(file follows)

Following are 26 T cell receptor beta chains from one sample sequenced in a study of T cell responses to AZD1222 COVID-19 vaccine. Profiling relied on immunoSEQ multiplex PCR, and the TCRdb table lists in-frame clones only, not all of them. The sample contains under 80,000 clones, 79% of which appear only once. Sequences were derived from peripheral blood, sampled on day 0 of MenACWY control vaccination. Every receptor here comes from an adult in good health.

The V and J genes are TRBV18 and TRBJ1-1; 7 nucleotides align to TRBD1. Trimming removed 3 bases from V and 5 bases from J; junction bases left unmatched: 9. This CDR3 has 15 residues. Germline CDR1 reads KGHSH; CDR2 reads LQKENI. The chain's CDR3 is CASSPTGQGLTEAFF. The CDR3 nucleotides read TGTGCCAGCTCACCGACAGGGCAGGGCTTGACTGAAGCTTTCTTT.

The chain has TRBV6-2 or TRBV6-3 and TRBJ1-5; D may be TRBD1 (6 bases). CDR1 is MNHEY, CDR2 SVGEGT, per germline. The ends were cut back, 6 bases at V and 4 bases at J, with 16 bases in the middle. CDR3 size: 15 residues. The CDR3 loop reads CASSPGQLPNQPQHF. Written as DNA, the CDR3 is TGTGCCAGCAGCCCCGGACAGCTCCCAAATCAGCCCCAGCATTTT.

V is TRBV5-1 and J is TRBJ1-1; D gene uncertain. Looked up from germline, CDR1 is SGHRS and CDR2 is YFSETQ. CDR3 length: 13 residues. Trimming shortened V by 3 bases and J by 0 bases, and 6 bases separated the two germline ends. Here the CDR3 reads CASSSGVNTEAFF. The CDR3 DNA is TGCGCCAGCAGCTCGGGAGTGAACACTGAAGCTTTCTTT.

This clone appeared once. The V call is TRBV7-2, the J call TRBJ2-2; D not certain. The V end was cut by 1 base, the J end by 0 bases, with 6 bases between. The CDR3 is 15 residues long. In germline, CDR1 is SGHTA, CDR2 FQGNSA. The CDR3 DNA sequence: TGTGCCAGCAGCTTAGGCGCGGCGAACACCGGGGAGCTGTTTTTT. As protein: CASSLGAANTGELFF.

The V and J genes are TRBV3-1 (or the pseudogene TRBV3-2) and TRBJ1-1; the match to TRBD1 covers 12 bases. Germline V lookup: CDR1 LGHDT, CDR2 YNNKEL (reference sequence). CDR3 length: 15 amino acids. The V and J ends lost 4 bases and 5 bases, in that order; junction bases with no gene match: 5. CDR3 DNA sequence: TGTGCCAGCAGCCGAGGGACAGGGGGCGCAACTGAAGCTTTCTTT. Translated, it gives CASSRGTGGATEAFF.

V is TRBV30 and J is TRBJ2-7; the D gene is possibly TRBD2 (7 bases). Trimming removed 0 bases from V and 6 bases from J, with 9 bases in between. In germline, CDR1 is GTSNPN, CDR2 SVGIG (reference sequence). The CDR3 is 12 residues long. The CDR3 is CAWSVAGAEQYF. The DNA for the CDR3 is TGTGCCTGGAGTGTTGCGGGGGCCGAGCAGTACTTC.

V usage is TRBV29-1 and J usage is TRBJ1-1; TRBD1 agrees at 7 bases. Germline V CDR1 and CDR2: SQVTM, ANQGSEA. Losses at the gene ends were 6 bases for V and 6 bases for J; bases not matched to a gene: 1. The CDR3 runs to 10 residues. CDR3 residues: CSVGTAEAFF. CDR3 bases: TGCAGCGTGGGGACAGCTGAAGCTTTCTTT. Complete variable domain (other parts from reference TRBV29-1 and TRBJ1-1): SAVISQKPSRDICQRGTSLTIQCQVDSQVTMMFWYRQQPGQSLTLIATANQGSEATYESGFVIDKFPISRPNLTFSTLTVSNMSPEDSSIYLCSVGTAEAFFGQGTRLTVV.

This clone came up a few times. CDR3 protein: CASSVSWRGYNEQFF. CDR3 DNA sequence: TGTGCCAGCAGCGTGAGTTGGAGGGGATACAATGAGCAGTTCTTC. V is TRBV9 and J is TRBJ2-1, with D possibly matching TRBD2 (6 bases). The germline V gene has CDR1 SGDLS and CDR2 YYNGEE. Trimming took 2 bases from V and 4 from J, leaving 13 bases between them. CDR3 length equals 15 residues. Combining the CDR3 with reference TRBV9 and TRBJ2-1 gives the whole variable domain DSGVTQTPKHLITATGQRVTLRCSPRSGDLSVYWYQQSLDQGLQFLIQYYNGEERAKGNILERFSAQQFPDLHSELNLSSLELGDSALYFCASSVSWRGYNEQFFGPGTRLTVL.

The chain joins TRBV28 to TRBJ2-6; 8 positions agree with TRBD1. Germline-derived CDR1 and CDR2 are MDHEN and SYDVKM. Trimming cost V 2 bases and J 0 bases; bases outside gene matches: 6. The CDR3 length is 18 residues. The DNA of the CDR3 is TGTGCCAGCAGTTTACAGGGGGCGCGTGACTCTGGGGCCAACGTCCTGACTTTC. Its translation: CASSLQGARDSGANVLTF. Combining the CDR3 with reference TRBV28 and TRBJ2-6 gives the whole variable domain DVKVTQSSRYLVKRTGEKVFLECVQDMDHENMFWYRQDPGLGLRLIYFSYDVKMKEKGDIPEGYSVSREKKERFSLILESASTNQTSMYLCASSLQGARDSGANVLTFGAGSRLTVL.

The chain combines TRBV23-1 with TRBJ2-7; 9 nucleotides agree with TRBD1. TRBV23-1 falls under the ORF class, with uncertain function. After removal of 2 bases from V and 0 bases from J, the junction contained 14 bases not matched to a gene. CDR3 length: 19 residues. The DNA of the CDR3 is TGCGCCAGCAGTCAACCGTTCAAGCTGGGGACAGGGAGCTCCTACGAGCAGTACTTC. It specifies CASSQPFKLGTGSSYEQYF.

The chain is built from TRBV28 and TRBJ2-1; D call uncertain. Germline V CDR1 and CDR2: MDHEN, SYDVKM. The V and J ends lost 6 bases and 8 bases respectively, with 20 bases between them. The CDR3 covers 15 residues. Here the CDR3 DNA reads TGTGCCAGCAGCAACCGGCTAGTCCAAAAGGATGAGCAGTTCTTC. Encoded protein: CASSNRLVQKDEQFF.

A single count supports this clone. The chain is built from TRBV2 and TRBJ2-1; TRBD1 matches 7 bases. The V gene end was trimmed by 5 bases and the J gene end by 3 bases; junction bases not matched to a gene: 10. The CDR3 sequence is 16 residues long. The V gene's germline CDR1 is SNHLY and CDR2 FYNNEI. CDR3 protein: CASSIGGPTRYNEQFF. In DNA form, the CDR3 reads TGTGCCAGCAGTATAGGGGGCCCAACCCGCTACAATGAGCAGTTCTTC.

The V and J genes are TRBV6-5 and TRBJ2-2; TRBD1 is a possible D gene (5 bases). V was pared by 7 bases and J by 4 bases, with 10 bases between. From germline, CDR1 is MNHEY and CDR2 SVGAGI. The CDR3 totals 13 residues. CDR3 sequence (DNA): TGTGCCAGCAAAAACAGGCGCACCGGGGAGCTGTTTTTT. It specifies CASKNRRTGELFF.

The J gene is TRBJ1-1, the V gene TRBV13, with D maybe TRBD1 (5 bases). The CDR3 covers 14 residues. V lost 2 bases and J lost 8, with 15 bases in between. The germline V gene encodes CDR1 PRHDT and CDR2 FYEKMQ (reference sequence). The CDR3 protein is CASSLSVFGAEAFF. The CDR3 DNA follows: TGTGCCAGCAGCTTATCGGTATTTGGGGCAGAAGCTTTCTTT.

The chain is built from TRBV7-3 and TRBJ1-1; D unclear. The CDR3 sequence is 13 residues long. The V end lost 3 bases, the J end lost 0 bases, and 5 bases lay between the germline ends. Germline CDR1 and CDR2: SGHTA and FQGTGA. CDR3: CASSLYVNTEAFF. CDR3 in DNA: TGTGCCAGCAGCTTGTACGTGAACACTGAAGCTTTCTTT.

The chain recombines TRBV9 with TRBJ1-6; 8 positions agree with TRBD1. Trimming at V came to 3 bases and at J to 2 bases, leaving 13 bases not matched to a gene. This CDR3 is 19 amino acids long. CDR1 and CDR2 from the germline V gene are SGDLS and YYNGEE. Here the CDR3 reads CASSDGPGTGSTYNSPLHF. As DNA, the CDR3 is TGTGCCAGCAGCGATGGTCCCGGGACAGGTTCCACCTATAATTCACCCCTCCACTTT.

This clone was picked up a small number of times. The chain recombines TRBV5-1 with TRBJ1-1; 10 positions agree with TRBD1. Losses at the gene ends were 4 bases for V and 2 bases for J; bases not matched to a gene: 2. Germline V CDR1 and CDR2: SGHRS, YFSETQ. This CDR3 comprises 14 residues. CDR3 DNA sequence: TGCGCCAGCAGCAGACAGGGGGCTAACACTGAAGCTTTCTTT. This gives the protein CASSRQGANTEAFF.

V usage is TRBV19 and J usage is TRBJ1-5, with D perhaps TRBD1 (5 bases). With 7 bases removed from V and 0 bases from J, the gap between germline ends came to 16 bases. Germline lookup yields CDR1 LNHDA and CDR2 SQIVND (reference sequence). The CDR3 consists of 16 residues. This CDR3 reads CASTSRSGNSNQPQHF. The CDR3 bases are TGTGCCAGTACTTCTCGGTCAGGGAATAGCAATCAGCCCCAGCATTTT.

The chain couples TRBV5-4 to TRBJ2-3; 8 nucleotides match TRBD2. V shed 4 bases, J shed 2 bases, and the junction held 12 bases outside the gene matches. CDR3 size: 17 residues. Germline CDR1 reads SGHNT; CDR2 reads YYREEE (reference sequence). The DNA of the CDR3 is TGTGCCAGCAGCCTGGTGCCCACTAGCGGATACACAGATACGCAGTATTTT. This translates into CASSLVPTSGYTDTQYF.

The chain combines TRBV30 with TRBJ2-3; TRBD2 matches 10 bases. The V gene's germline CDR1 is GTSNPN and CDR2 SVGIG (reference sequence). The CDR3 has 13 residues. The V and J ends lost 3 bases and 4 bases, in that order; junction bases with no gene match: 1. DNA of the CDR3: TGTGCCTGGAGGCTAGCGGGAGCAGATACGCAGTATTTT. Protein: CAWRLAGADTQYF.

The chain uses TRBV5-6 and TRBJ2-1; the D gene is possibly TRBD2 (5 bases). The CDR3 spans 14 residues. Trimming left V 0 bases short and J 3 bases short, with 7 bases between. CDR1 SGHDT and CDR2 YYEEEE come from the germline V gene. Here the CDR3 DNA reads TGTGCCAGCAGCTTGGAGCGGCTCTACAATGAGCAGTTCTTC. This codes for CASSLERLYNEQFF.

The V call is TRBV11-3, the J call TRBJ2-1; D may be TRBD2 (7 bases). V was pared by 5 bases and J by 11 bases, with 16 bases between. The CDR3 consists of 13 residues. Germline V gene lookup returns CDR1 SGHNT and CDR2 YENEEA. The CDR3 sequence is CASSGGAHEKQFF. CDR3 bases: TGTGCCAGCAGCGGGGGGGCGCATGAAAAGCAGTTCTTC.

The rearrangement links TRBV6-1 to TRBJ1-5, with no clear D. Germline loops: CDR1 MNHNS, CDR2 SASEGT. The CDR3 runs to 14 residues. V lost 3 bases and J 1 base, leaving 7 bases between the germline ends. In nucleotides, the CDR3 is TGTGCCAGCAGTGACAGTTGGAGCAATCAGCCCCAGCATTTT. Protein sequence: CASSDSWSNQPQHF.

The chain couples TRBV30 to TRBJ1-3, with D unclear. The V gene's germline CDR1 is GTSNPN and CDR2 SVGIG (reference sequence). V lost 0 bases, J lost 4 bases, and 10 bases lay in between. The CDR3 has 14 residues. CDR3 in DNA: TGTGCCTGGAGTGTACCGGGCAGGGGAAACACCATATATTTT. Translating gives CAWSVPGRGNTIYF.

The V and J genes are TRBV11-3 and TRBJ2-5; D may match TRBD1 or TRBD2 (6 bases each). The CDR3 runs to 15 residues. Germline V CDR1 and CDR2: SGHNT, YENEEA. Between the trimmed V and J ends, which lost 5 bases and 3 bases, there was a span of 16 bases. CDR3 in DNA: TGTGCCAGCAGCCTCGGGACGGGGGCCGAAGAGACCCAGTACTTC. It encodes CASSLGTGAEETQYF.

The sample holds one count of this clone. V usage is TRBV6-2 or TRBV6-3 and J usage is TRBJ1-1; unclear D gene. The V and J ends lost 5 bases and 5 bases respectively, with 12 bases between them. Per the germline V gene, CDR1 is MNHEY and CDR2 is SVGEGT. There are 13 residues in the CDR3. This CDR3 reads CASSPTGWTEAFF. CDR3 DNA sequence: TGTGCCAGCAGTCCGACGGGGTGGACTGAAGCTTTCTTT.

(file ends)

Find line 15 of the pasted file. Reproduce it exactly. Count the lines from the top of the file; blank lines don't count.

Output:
The J gene is TRBJ1-1, the V gene TRBV13, with D maybe TRBD1 (5 bases). The CDR3 covers 14 residues. V lost 2 bases and J lost 8, with 15 bases in between. The germline V gene encodes CDR1 PRHDT and CDR2 FYEKMQ (reference sequence). The CDR3 protein is CASSLSVFGAEAFF. The CDR3 DNA follows: TGTGCCAGCAGCTTATCGGTATTTGGGGCAGAAGCTTTCTTT.